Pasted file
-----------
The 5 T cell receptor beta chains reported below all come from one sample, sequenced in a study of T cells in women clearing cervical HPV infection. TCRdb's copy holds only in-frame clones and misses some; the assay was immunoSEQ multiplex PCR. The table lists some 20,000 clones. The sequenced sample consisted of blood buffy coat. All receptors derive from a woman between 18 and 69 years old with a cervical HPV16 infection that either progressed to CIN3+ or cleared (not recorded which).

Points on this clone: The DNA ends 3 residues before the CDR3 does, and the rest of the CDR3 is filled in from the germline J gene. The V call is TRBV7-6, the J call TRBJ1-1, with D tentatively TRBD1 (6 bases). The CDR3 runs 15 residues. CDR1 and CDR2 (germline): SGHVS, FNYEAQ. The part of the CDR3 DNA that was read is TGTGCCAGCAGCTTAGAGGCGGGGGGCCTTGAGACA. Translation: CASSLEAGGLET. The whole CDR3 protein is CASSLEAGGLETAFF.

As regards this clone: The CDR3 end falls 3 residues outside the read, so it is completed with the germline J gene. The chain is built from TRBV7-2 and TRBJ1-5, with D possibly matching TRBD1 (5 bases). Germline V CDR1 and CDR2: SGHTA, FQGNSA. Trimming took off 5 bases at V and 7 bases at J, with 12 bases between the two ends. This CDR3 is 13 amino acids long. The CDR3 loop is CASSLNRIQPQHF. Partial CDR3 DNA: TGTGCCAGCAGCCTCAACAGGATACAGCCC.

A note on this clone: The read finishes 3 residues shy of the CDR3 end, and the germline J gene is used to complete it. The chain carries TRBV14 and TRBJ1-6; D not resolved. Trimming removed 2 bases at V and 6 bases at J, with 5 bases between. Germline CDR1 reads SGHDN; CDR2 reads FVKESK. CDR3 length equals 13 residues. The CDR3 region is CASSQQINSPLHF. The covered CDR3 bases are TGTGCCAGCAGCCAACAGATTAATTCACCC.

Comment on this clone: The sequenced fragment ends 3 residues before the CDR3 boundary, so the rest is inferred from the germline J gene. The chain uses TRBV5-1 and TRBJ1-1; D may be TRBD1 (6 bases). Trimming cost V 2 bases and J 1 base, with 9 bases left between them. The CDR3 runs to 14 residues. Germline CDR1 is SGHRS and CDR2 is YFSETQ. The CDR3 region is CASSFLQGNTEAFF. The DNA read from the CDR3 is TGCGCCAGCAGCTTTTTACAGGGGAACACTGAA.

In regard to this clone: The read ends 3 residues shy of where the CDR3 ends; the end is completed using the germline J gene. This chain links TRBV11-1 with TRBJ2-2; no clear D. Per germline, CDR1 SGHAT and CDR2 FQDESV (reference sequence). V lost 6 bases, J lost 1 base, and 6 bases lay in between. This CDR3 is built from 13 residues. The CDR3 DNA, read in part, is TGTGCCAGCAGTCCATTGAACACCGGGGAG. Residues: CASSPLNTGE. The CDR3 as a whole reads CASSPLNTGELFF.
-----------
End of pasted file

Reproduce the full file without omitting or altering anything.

The 5 T cell receptor beta chains reported below all come from one sample, sequenced in a study of T cells in women clearing cervical HPV infection. TCRdb's copy holds only in-frame clones and misses some; the assay was immunoSEQ multiplex PCR. The table lists some 20,000 clones. The sequenced sample consisted of blood buffy coat. All receptors derive from a woman between 18 and 69 years old with a cervical HPV16 infection that either progressed to CIN3+ or cleared (not recorded which).

Points on this clone: The DNA ends 3 residues before the CDR3 does, and the rest of the CDR3 is filled in from the germline J gene. The V call is TRBV7-6, the J call TRBJ1-1, with D tentatively TRBD1 (6 bases). The CDR3 runs 15 residues. CDR1 and CDR2 (germline): SGHVS, FNYEAQ. The part of the CDR3 DNA that was read is TGTGCCAGCAGCTTAGAGGCGGGGGGCCTTGAGACA. Translation: CASSLEAGGLET. The whole CDR3 protein is CASSLEAGGLETAFF.

As regards this clone: The CDR3 end falls 3 residues outside the read, so it is completed with the germline J gene. The chain is built from TRBV7-2 and TRBJ1-5, with D possibly matching TRBD1 (5 bases). Germline V CDR1 and CDR2: SGHTA, FQGNSA. Trimming took off 5 bases at V and 7 bases at J, with 12 bases between the two ends. This CDR3 is 13 amino acids long. The CDR3 loop is CASSLNRIQPQHF. Partial CDR3 DNA: TGTGCCAGCAGCCTCAACAGGATACAGCCC.

A note on this clone: The read finishes 3 residues shy of the CDR3 end, and the germline J gene is used to complete it. The chain carries TRBV14 and TRBJ1-6; D not resolved. Trimming removed 2 bases at V and 6 bases at J, with 5 bases between. Germline CDR1 reads SGHDN; CDR2 reads FVKESK. CDR3 length equals 13 residues. The CDR3 region is CASSQQINSPLHF. The covered CDR3 bases are TGTGCCAGCAGCCAACAGATTAATTCACCC.

Comment on this clone: The sequenced fragment ends 3 residues before the CDR3 boundary, so the rest is inferred from the germline J gene. The chain uses TRBV5-1 and TRBJ1-1; D may be TRBD1 (6 bases). Trimming cost V 2 bases and J 1 base, with 9 bases left between them. The CDR3 runs to 14 residues. Germline CDR1 is SGHRS and CDR2 is YFSETQ. The CDR3 region is CASSFLQGNTEAFF. The DNA read from the CDR3 is TGCGCCAGCAGCTTTTTACAGGGGAACACTGAA.

In regard to this clone: The read ends 3 residues shy of where the CDR3 ends; the end is completed using the germline J gene. This chain links TRBV11-1 with TRBJ2-2; no clear D. Per germline, CDR1 SGHAT and CDR2 FQDESV (reference sequence). V lost 6 bases, J lost 1 base, and 6 bases lay in between. This CDR3 is built from 13 residues. The CDR3 DNA, read in part, is TGTGCCAGCAGTCCATTGAACACCGGGGAG. Residues: CASSPLNTGE. The CDR3 as a whole reads CASSPLNTGELFF.